House Votes ‘No’ on Auto Jobs

GOP Leaders Continue Attack on Clean Car Jobs Loan Program

The House passed a continuing resolution Friday that robs funds from the Advanced Technology Vehicle Manufacturing program to pay for disaster relief, write Daniel J. Weiss and James Barba Nazar.

Gov. Jennifer Granholm, Energy Secretary Steven Chu, and A123 Systems President and CEO David Vieau tour A123 Systems's plant on its grand opening on September 23, 2010. A123 Systems has created 1,000 jobs through Energy Department loans that would be cut by the House-passed continuing resolution. (Flickr/<a href=graham.davis)" data-srcset=" 610w, 610w, 610w, 500w, 250w" data-sizes="auto" />
Gov. Jennifer Granholm, Energy Secretary Steven Chu, and A123 Systems President and CEO David Vieau tour A123 Systems's plant on its grand opening on September 23, 2010. A123 Systems has created 1,000 jobs through Energy Department loans that would be cut by the House-passed continuing resolution. (Flickr/graham.davis)

The House Republicans’ assault on jobs continued last week, tucked into a bill to keep the government running after September 30. Early Friday morning the House passed a continuing resolution to fund the federal government through November 18 by a vote of 219-203. This bill includes $3.65 billion for emergency disaster relief but pays for it by cutting $1.5 billion for the Advanced Technology Vehicle Manufacturing loan program that helps domestic auto plants retool to manufacture the clean cars of the future. This offset—helping extreme weather victims by slashing auto jobs—was voted against by nearly all House Democrats and two dozen House Republicans.

The Senate immediately rejected this approach to disaster assistance by voting later that day to table the House bill by a 59-36 vote. Senate Democrats support replenishing the nearly barren disaster relief cupboards but they oppose cutting the clean car jobs program to do it. The Senate could vote as early as Monday evening on funding the government and paying for disaster relief without disinvesting in clean car manufacturing and jobs.

Last week the Center for American Progress noted that there are 18 pending ATVM loan applications in various stages of the approval process with a total request for $9.8 billion in loans. We identified these pending applications by state, loan request, and the type of project but we did not have more details about these proposals.

Since then we were able to tentatively identify 13 of the companies and their locations. For nine of the projects we were able to determine the estimated number of jobs they would generate. These nine projects requested $2.5 billion in loans and would create at least 10,000 jobs.

The nine projects are located in places represented by eight Republicans and two Democrats in the House. All eight Republicans voted for the continuing resolution to slash funds for these loans and auto jobs while both Democrats voted against cutting the loans.

There are six senators from each party that represent the states with these nine projects. All but one of the Republicans voted to cut funding for their home state projects while all the Democrats voted to retain the ATVM loan funds.

pending ATVM loan applications and vote on ATVM funding by local representatives and senators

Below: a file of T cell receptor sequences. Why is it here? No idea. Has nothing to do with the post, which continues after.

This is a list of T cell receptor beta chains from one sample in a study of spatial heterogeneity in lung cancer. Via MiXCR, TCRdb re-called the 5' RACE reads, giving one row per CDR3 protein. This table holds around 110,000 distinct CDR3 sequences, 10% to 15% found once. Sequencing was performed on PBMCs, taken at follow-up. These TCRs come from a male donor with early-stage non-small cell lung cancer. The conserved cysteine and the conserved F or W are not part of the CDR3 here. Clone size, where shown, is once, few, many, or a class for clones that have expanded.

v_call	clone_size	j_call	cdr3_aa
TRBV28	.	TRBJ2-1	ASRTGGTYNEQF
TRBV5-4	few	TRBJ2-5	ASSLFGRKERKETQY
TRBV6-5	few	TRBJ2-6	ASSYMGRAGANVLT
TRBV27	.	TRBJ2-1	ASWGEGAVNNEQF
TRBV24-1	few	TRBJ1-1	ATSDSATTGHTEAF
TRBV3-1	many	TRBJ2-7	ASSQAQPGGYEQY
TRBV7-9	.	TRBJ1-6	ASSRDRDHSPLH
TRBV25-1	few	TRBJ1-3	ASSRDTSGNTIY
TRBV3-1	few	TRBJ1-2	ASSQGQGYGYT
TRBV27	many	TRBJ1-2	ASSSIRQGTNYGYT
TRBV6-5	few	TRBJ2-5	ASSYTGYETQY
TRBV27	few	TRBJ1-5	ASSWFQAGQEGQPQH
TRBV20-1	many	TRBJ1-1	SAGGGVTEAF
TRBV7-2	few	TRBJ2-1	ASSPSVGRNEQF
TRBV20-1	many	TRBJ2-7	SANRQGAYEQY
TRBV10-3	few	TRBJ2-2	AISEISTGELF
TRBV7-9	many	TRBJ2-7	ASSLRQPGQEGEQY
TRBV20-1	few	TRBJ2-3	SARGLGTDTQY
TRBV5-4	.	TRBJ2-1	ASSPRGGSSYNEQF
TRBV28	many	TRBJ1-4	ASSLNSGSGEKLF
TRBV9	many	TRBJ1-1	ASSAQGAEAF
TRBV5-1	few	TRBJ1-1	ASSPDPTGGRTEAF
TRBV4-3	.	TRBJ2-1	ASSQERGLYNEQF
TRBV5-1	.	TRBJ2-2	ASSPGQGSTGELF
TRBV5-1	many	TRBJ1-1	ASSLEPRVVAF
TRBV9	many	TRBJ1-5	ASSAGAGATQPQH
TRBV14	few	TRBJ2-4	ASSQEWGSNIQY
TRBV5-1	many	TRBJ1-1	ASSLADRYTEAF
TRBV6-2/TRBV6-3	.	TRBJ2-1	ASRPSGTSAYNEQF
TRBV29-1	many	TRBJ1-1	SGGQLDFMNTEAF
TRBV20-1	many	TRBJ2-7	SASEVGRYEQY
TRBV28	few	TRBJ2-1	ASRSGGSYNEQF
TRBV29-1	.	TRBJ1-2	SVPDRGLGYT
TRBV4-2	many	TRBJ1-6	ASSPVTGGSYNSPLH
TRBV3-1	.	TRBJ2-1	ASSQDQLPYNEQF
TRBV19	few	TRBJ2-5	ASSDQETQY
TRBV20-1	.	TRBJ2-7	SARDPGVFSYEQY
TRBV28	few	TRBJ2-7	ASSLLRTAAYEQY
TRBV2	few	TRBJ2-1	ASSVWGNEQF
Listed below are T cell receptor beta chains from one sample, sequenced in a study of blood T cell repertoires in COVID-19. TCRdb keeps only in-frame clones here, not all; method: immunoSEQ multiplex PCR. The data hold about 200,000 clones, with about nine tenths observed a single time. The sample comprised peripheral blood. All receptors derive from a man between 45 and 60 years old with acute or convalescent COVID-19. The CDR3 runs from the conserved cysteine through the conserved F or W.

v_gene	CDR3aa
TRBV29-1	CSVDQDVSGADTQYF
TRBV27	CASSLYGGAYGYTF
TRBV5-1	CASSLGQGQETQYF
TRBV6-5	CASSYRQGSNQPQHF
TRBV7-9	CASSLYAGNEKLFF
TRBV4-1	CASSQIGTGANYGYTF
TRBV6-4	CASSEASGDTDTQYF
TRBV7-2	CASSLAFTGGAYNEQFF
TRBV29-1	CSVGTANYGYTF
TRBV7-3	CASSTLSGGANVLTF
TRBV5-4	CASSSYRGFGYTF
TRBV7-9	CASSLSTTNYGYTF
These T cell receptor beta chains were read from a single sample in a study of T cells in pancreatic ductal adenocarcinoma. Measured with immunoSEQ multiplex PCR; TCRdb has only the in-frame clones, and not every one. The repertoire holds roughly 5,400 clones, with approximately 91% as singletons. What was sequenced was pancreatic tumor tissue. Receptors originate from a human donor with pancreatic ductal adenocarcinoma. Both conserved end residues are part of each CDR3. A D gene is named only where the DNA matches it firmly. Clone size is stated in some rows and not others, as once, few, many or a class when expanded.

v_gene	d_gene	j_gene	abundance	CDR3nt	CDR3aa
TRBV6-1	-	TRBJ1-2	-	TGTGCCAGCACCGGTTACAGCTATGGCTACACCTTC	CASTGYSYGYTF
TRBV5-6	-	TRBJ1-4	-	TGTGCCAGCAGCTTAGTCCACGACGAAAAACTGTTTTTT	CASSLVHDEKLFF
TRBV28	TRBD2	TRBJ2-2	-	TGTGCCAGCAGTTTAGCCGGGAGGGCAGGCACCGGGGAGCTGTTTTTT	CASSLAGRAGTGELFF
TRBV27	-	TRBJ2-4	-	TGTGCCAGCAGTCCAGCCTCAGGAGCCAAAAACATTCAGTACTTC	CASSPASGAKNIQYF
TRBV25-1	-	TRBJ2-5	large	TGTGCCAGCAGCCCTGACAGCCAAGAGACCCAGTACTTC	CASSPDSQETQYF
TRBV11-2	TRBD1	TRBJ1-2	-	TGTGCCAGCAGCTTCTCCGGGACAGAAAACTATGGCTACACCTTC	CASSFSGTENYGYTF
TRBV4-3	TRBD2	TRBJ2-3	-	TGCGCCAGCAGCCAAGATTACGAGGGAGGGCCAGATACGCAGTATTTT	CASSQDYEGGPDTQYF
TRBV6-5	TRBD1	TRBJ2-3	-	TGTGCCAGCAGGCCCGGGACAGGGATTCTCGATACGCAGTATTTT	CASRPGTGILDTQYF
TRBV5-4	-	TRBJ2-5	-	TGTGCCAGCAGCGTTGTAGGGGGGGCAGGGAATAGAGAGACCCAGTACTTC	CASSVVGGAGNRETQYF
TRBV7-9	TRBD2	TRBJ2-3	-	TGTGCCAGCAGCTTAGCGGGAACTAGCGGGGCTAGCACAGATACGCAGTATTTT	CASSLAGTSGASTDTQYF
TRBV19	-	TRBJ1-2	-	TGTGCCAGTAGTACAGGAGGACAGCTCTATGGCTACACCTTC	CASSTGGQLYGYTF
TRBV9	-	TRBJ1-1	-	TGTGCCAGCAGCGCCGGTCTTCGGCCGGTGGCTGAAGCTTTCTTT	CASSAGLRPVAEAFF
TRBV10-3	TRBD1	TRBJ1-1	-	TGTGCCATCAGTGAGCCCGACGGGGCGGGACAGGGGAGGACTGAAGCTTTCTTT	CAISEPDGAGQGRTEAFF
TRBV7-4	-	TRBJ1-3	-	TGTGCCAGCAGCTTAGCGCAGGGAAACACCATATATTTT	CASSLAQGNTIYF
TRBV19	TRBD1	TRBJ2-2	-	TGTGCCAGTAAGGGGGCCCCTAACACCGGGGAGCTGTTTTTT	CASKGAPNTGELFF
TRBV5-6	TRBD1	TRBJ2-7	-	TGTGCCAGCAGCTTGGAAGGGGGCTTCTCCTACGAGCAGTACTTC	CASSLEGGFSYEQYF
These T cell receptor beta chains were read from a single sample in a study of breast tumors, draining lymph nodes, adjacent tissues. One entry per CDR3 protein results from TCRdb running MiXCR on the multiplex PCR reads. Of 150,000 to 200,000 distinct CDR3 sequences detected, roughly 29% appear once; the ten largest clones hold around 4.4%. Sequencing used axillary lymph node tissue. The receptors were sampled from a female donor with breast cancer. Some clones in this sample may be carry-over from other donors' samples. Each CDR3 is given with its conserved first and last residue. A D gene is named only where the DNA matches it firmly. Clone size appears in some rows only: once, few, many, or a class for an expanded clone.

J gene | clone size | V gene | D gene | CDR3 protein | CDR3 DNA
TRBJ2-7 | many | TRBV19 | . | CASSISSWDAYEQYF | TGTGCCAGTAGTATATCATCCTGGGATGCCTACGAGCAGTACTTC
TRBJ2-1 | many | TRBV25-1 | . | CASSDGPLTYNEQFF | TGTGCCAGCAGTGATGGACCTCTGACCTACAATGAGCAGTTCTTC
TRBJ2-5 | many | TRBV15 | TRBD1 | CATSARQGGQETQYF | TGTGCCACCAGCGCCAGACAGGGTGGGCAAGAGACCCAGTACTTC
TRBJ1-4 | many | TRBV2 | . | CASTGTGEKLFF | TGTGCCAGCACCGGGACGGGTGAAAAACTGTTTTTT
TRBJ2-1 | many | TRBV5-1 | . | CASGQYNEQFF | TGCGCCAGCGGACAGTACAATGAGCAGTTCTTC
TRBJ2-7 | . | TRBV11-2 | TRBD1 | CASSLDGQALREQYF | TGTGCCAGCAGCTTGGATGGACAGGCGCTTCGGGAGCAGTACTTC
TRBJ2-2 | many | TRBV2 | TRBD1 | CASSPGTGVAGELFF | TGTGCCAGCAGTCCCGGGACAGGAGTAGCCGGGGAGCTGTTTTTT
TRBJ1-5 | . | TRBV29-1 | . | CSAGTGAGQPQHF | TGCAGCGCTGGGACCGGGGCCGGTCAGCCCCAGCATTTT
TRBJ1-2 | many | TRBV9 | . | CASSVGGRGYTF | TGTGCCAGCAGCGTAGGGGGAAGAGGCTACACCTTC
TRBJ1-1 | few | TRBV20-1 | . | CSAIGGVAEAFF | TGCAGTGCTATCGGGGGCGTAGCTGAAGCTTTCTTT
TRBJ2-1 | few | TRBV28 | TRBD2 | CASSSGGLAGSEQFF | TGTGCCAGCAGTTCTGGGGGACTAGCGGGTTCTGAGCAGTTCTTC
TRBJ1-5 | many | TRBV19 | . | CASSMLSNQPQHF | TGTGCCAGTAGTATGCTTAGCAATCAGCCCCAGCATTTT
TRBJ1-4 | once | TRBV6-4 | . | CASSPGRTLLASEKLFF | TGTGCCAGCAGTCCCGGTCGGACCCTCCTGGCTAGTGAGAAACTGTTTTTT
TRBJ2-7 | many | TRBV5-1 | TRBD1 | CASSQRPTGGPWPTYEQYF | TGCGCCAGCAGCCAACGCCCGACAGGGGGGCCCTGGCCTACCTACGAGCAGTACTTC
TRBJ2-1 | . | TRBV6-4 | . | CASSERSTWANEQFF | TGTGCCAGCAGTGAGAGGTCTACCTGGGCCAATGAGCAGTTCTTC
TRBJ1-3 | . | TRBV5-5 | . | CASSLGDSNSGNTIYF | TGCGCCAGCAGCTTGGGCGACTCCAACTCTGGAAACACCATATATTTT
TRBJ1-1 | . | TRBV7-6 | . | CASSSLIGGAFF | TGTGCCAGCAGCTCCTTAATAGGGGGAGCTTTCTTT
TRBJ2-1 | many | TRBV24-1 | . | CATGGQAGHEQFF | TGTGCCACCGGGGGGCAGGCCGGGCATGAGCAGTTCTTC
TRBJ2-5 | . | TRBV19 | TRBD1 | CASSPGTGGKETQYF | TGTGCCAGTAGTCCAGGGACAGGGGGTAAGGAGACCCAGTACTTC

If enacted, the cut in loan funds makes it extremely unlikely that the Department of Energy will have the funds to approve all 18 pending applications. So, for example, a proposal for an advanced battery project in House Speaker John Boehner’s home state of Ohio by CODA, an automotive company, may not receive funds. CODA applied for a $525 million loan for a plant in Columbus that would employ 1,000 workers. The Columbus Dispatch noted that “the $1.5 billion cut would make it less likely that CODA would be awarded a loan.”

Sam Spofforth, executive director of Clean Fuels Ohio, a nonprofit group based at Ohio State University, lamented that “it would be a pretty big blow.”

Some senators and representatives who voted to slash funds for ATVM loans previously urged the Department of Energy to speed up its approval process. For instance, on June 13, 2011, Indiana Sen. Richard Lugar and Reps. Dan Burton, Mike Pence, Marlin Stutzman, Larry Bucshon, Todd Rokita, and Todd Young wrote Energy Secretary Steven Chu seeking his “assistance in expediting the final approval process” for a $325 million loan to Carbon Motors in Connersville, Indiana, that would create 1,550 jobs. Yet they all voted to cut ATVM loan funds, which increases the likelihood that DOE won’t have the money for this loan.

Rep. Darrell Issa (R-CA) wrote to Secretary Chu on January 14, 2009 (before Chu was sworn in) to:

… express my support for Aptera Motor’s application for a loan [under ATVM]. … funding will allow Aptera to establish U.S. manufacturing facilities for the commercial production of its plug-in and hybrid electric cars.

Aptera’s project will also promote domestic job creation throughout California as well as in other states.

Rep. Issa voted to slice ATVM funding by voting for the continuing resolution last week.

At a time of high unemployment, these loans to fund clean auto jobs are more important than ever. The first set of ATVM loans issued by DOE created 40,000 jobs. This week the Senate will determine whether it is willing to help disaster victims recover from extreme weather while still investing in domestic manufacturing jobs to build clean cars that produce significantly less carbon dioxide pollution linked to extreme weather.

Daniel J. Weiss is a Senior Fellow and Director of Climate Strategy and James Barba Nazar is an intern at American Progress.

Sources for CAP research on specific projects:




GM Does Deal With A123 – Will Launch 1st Pure Battery-Electric Vehicle in 2014


Johnson Controls:

LG Chem:

Carbon Motors:

See also:

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Daniel J. Weiss

Senior Fellow